New York Times columnist Maureen Dowd set the Beltway atwitter this weekend when she reported that Joe Biden was seriously considering running for president in 2016. The revelation that the vice president’s late son, Beau, had urged his father to make another White House bid was more than a month old, but Dowd’s intimate description—“Beau was losing his nouns and the right side of his face was partially paralyzed”—was enough to breathe fresh life into the speculation. The non-opining political press quickly worked its sources and confirmed that, in the Associated Press’s words, “Biden’s associates have resumed discussions” about a run and that the veep could make a final decision early next month.
We don’t know what Biden will ultimately decide—and there’s good reason to assume he’ll say no after all—but what we do know is that, if he jumps into the race, he’ll have his work cut out for him. Hillary Clinton has been routinely battered by bad press this year but she remains incredibly popular with Democrats, many of whom would love to elect the first female U.S. president. She also has a massive head start in fundraising, organizing, endorsements, and pretty much any other campaign category you can imagine. It’s conceivable that the buzz Biden’s late entry would generate would help him close some of those gaps, but Clinton would remain the odds-on favorite to be the one accepting her party’s nomination in Philadelphia next summer.
Setting aside whether Biden could win the nomination, though, it’s worth considering just how much he would fundamentally alter the Democratic race just by entering it. (And if you think it’s way too early for this type of speculation—well, there’s a browser extension for that.) Liberals who have been desperate for an Anybody-But-Clinton(-As-Long-As-We-Can-Still-Win) candidate would finally have someone to get excited about. Media outlets that would prefer the drama of a contested primary to the boredom of a coronation—read: all of them—would provide Biden’s campaign with all the attention he could ever want. And his presence on the debate stage this fall would likely change a Hillary vs. the Field sparring round into a head-to-head slugfest between two bold-faced names in the Democratic Party.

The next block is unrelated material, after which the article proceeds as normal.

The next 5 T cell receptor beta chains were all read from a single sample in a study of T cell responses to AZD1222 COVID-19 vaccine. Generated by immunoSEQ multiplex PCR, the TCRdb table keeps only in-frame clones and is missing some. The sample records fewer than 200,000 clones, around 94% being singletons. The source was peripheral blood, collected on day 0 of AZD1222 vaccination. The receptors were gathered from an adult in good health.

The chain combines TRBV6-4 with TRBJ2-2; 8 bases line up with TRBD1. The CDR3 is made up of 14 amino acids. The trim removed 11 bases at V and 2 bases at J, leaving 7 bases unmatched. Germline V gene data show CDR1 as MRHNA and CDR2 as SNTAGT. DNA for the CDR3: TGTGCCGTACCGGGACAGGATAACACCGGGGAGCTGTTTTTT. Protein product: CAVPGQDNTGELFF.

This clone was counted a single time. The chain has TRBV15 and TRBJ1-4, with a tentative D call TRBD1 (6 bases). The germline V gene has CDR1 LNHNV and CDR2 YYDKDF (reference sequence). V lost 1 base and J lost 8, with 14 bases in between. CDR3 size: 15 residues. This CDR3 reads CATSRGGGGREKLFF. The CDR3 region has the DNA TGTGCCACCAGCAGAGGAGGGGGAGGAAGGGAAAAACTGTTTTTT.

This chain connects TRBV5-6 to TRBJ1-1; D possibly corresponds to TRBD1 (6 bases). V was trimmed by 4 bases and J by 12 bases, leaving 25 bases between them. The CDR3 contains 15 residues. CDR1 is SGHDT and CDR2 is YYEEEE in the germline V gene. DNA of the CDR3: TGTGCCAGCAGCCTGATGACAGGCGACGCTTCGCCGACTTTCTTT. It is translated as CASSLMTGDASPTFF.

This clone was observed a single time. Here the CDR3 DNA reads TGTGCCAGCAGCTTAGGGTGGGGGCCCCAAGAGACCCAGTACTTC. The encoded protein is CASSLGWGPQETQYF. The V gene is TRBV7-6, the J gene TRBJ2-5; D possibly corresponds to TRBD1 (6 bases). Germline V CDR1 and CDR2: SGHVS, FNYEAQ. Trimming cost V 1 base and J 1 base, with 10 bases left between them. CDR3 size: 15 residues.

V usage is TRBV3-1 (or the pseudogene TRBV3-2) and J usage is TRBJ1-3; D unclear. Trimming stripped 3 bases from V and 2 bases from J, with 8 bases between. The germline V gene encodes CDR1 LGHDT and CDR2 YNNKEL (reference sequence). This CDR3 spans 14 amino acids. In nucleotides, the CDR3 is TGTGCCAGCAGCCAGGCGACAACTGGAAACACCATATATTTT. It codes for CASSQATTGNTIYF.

More importantly, Biden’s entry could force Clinton to pick a lane. To date, the former secretary of state has been able to be two things to two sets of voters: to mainstream Democrats and left-leaning independents, she is promising a third Obama term; to progressives with one foot in the party and one out of it, she is promising a more liberal administration than the current one.
Without Biden, then, Clinton has laid claim to pretty much the entire liberal landscape, save the sliver being held down by Bernie Sanders. With Biden, though, she’d have to cede ground somewhere—or risk watching Biden take it—although it’s unclear where she’d want to land.
As I’ve explained before, Clinton has already moved left further and faster than almost anyone had expected. But her leftward shifts on criminal justice, immigration, and other issues were largely by her own choosing, and the moves have been safe: While most of her chosen causes are progressive in nature, they also poll relatively well across the political spectrum. It’s unclear how much further she’d be willing to go. And even if she were to try, she’d no doubt have a difficult time convincing already skeptical progressives who have long distrusted her Wall Street ties and her husband’s history of triangulation.
Still, she might have to, because simply promising another Obama term becomes its own awkward proposition if BFD Biden is in the race. As the sitting vice president, he would have a much easier time presenting himself as Obama’s obvious successor. For the past six years, he’s been the president’s right-hand man—sometimes quite literally—on everything from Iran to gun control to Obamacare. And on those rare occasions he (accidentally) broke with his boss, it turned out for the best.
Still, while Biden’s long been a happy warrior, he hasn’t exactly been the best one on the national stage. The same gaffe-filled authenticity that has seemed quaint the past half-decade would be a liability on the campaign trail—even in a year when voters have shown a real hunger for less polished candidates. His 1988 presidential bid didn’t even last to the end of 1987, and his 2008 run ended shortly after a lackluster showing in Iowa. If Biden runs in 2016, it will probably matter less for him than it will for Hillary Clinton.